If someone steals a CA's certificate signing key, the already signed certificates remain valid. But that doesn't mean they are not harmed. The whole point of certificates is that only a trusted party can produce them, so that when you see a certificate, you can be confident that it is valid and that you're talking to the entity you intended to talk to. If an untrusted party can produce a mathematically valid certificate, then the certificate is not worth the electrons it's written on. This means that all websites (not just the ones who used the CA's legitimate service!) are vulnerable to a man-in-the-middle attack carried out by the attacker (barring partial countermeasures such as certificate pinning). See What are the risks of a Certificate Authority hack for 'the average user'? for more explanations of the consequences of a stolen CA certificate signing key. Basically, not just the certificates emitted by this CA but all certificates are harmed.
To counter this harm, it is necessary to revoke the trust in the compromised key. This means that verifiers — browsers and other TLS clients (and servers, for client certificates) — must stop trusting the compromised key; until this is done no certificate from that CA can be trusted.
Normally, a CA has another key which they can use to revoke certificates. The revocation key should be kept with stringent security measures: unlike the signing key, which is used daily to sign certificates and thus has to be relatively accessible, the revocation key is hardly ever used (only to certify a new signing key or to revoke an existing one), so it can be made hard to access (typically requiring multiple officers of the CA to enter key fragments manually in an offline, physically secure environment). Once the compromised key is revoked and, a one is deployed, and the old certificates are re-signed, the harm is undone. As you can imagine, doing all of this, especially propagating the information to all browsers out there, would take a while, and given that it's an uncommon event, there would undoubtedly be platforms that keep thinking the old CA signing key is valid.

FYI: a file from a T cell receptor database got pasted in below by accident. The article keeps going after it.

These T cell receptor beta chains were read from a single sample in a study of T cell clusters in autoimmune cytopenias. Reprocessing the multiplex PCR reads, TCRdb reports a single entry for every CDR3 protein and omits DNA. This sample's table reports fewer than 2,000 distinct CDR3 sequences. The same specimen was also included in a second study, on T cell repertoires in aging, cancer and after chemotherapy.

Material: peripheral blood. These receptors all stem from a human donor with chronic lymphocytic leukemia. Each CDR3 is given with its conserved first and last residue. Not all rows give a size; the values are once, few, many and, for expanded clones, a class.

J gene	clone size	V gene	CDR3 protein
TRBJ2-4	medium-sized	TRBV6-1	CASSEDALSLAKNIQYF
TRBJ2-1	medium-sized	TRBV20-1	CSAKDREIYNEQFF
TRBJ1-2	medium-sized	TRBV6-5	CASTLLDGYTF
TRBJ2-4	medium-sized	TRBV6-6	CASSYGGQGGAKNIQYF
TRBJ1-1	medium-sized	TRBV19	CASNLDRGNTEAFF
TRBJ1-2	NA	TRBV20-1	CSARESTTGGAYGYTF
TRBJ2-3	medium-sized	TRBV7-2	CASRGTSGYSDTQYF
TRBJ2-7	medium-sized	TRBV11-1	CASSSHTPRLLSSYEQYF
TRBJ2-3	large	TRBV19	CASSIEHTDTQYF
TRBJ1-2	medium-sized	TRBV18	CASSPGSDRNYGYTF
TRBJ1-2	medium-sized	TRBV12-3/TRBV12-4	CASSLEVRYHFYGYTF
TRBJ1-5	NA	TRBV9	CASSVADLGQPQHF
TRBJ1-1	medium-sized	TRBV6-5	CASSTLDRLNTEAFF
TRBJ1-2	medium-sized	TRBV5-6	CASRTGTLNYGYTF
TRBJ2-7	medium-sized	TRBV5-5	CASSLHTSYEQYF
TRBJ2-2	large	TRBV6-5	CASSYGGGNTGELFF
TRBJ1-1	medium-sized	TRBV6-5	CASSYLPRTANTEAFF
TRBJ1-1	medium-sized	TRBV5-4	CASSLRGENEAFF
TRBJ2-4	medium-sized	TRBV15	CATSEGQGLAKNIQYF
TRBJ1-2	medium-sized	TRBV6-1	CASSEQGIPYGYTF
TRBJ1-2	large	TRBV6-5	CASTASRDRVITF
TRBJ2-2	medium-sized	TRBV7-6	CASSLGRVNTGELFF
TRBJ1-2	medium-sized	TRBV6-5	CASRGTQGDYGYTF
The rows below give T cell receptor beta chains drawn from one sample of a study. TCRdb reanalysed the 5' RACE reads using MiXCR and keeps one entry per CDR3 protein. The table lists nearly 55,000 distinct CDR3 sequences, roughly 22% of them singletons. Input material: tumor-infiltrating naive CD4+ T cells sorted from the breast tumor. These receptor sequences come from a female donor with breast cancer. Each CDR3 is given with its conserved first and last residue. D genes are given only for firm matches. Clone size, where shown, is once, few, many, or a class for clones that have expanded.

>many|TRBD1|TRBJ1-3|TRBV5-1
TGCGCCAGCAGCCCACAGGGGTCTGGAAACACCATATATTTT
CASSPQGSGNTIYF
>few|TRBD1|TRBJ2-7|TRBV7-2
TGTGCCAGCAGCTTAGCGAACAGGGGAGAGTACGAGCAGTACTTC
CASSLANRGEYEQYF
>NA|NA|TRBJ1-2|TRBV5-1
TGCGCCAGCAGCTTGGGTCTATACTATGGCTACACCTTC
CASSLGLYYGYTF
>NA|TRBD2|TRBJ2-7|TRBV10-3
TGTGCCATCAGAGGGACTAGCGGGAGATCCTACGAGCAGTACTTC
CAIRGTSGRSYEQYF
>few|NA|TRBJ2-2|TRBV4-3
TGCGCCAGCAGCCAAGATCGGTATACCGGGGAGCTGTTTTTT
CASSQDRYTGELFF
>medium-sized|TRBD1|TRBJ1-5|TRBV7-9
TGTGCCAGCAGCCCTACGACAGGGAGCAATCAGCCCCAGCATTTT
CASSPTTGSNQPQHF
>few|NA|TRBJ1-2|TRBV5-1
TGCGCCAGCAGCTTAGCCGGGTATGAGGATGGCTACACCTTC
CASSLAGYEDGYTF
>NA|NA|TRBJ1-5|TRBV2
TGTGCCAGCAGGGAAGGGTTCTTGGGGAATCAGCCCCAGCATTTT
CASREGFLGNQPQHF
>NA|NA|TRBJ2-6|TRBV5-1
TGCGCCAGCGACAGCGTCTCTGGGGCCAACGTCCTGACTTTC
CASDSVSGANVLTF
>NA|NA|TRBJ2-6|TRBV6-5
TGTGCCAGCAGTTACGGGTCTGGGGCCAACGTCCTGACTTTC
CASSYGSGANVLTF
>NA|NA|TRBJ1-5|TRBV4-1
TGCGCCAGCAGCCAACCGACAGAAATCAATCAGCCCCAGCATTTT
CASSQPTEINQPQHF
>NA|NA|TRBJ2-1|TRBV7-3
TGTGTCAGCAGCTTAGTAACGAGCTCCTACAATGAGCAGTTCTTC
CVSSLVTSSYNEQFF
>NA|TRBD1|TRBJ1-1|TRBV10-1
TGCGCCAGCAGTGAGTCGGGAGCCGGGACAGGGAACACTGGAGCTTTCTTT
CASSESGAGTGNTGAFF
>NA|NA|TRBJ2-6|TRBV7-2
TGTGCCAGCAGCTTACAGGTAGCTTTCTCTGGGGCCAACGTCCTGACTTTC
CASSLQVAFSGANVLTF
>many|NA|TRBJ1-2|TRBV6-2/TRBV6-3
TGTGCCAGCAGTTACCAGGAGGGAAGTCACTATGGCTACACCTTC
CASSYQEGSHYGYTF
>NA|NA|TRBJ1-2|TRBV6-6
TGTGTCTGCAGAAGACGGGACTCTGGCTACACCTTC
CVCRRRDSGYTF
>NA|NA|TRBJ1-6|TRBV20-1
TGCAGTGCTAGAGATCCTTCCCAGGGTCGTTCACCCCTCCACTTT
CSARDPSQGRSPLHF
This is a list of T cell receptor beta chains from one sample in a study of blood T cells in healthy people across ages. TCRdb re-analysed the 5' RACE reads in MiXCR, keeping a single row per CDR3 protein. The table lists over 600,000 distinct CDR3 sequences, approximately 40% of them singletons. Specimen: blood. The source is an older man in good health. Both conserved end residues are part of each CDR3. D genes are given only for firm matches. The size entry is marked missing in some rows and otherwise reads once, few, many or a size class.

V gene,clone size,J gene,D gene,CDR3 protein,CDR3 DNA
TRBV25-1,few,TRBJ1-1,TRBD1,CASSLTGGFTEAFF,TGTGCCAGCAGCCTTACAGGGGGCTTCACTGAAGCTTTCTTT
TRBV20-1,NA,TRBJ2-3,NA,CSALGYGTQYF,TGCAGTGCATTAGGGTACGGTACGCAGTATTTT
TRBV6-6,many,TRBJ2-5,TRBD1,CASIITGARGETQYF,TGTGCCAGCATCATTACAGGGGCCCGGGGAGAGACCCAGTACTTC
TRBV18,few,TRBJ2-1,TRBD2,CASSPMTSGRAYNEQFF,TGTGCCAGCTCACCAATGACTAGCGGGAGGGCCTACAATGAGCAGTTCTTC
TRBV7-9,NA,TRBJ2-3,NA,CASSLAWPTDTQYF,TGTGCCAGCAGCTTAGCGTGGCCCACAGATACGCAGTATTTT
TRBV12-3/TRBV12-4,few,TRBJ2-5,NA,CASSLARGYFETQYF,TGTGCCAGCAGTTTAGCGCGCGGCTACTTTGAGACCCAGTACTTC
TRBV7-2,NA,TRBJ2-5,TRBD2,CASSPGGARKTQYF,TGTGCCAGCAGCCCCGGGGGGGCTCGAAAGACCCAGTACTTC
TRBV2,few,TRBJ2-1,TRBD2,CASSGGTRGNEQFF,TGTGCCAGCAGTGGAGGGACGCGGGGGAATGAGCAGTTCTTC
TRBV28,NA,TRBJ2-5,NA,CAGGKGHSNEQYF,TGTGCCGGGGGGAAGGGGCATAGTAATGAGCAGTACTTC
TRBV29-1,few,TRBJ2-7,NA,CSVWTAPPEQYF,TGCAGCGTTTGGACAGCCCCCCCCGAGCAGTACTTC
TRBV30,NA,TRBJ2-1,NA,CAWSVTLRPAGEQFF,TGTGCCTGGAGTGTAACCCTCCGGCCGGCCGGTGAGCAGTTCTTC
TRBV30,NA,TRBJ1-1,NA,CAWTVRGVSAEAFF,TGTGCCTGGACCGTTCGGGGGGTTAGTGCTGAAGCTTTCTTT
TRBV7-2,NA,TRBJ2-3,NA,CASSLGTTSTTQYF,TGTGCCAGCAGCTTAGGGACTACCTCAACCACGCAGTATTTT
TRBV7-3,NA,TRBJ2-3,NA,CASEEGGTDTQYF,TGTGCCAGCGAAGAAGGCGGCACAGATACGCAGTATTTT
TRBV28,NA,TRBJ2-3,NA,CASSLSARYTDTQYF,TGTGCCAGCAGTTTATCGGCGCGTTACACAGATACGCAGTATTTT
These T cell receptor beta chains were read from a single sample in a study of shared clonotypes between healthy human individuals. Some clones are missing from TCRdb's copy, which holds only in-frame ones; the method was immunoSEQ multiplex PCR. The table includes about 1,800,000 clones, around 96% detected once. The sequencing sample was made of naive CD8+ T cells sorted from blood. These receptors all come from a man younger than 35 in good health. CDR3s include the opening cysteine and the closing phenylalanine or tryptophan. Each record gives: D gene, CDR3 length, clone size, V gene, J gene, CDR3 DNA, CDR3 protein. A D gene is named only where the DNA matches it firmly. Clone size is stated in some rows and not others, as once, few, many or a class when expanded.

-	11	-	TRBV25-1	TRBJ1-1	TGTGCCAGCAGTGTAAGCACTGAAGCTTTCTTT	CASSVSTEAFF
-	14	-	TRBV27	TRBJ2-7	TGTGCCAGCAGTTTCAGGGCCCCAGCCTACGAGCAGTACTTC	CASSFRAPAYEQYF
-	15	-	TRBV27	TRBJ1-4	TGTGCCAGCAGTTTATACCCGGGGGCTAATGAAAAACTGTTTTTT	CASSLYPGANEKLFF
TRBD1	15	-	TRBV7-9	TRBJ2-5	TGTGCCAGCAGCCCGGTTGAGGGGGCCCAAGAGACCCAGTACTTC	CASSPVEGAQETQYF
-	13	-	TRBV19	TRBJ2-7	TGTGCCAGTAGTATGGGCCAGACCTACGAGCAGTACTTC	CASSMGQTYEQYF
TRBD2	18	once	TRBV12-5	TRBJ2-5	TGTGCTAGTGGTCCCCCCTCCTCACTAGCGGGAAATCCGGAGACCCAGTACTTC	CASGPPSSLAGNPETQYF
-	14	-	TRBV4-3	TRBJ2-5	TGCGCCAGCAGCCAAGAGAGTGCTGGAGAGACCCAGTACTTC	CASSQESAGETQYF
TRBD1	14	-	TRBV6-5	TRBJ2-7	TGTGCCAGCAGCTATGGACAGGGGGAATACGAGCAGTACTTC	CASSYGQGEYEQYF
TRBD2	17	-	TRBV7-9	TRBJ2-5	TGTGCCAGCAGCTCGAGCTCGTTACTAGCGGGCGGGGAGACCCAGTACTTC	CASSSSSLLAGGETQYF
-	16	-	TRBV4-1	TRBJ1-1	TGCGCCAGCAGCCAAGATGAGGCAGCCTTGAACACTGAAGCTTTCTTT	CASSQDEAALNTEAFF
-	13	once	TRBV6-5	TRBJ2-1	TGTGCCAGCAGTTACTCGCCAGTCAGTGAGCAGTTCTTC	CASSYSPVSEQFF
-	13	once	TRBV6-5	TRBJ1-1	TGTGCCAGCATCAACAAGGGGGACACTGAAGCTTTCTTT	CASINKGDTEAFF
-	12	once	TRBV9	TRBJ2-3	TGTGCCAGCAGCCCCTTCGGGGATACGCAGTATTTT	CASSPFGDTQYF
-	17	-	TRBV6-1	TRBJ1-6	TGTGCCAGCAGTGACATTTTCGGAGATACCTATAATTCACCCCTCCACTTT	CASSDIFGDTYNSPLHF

Another more drastic way is to update verifiers to remove the compromised CA from the list of trusted CAs. This solves the problem for certificates that aren't emitted by the compromised CA, but leaves the customers of the compromised CA in a lurch: they need to get another CA to sign a new certificate.
By the way, it has happened before.